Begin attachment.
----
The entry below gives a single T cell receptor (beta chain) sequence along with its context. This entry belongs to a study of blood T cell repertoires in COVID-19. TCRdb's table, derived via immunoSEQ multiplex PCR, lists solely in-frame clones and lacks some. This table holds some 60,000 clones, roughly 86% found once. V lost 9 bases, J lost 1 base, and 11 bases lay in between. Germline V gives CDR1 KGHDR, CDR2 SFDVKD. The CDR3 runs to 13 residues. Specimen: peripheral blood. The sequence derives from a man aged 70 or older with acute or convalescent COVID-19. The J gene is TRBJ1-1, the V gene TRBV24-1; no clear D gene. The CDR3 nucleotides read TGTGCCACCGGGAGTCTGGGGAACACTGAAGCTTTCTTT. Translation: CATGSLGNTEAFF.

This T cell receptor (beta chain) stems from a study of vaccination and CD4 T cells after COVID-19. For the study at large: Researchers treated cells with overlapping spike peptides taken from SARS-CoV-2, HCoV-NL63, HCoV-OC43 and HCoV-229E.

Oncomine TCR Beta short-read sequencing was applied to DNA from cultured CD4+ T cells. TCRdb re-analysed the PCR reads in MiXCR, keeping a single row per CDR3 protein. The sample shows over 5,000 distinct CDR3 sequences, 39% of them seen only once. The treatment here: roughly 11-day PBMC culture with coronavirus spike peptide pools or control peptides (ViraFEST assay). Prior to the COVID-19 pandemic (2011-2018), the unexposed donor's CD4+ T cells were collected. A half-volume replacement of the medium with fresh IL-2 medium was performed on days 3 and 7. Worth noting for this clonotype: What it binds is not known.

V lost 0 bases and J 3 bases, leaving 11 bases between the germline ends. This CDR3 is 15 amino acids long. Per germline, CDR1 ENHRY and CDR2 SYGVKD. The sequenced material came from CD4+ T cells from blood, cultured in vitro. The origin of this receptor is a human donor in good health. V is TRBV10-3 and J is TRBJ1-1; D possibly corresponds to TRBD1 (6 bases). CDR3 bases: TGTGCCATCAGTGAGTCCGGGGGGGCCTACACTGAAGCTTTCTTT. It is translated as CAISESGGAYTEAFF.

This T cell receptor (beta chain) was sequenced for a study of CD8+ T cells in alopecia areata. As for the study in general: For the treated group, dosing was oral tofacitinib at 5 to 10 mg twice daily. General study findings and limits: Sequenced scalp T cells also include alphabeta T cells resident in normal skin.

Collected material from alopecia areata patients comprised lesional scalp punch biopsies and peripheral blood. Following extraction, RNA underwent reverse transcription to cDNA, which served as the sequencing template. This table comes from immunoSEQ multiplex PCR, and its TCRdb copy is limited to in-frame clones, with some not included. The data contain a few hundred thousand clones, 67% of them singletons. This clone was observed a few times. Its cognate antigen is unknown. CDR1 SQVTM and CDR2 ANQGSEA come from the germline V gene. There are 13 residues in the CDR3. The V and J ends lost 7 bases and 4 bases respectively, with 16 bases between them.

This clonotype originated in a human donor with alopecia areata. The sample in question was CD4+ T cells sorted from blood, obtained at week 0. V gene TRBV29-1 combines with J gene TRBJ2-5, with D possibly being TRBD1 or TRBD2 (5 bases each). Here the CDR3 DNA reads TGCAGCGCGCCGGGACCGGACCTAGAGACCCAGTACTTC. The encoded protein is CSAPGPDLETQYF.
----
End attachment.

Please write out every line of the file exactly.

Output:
The entry below gives a single T cell receptor (beta chain) sequence along with its context. This entry belongs to a study of blood T cell repertoires in COVID-19. TCRdb's table, derived via immunoSEQ multiplex PCR, lists solely in-frame clones and lacks some. This table holds some 60,000 clones, roughly 86% found once. V lost 9 bases, J lost 1 base, and 11 bases lay in between. Germline V gives CDR1 KGHDR, CDR2 SFDVKD. The CDR3 runs to 13 residues. Specimen: peripheral blood. The sequence derives from a man aged 70 or older with acute or convalescent COVID-19. The J gene is TRBJ1-1, the V gene TRBV24-1; no clear D gene. The CDR3 nucleotides read TGTGCCACCGGGAGTCTGGGGAACACTGAAGCTTTCTTT. Translation: CATGSLGNTEAFF.

This T cell receptor (beta chain) stems from a study of vaccination and CD4 T cells after COVID-19. For the study at large: Researchers treated cells with overlapping spike peptides taken from SARS-CoV-2, HCoV-NL63, HCoV-OC43 and HCoV-229E.

Oncomine TCR Beta short-read sequencing was applied to DNA from cultured CD4+ T cells. TCRdb re-analysed the PCR reads in MiXCR, keeping a single row per CDR3 protein. The sample shows over 5,000 distinct CDR3 sequences, 39% of them seen only once. The treatment here: roughly 11-day PBMC culture with coronavirus spike peptide pools or control peptides (ViraFEST assay). Prior to the COVID-19 pandemic (2011-2018), the unexposed donor's CD4+ T cells were collected. A half-volume replacement of the medium with fresh IL-2 medium was performed on days 3 and 7. Worth noting for this clonotype: What it binds is not known.

V lost 0 bases and J 3 bases, leaving 11 bases between the germline ends. This CDR3 is 15 amino acids long. Per germline, CDR1 ENHRY and CDR2 SYGVKD. The sequenced material came from CD4+ T cells from blood, cultured in vitro. The origin of this receptor is a human donor in good health. V is TRBV10-3 and J is TRBJ1-1; D possibly corresponds to TRBD1 (6 bases). CDR3 bases: TGTGCCATCAGTGAGTCCGGGGGGGCCTACACTGAAGCTTTCTTT. It is translated as CAISESGGAYTEAFF.

This T cell receptor (beta chain) was sequenced for a study of CD8+ T cells in alopecia areata. As for the study in general: For the treated group, dosing was oral tofacitinib at 5 to 10 mg twice daily. General study findings and limits: Sequenced scalp T cells also include alphabeta T cells resident in normal skin.

Collected material from alopecia areata patients comprised lesional scalp punch biopsies and peripheral blood. Following extraction, RNA underwent reverse transcription to cDNA, which served as the sequencing template. This table comes from immunoSEQ multiplex PCR, and its TCRdb copy is limited to in-frame clones, with some not included. The data contain a few hundred thousand clones, 67% of them singletons. This clone was observed a few times. Its cognate antigen is unknown. CDR1 SQVTM and CDR2 ANQGSEA come from the germline V gene. There are 13 residues in the CDR3. The V and J ends lost 7 bases and 4 bases respectively, with 16 bases between them.

This clonotype originated in a human donor with alopecia areata. The sample in question was CD4+ T cells sorted from blood, obtained at week 0. V gene TRBV29-1 combines with J gene TRBJ2-5, with D possibly being TRBD1 or TRBD2 (5 bases each). Here the CDR3 DNA reads TGCAGCGCGCCGGGACCGGACCTAGAGACCCAGTACTTC. The encoded protein is CSAPGPDLETQYF.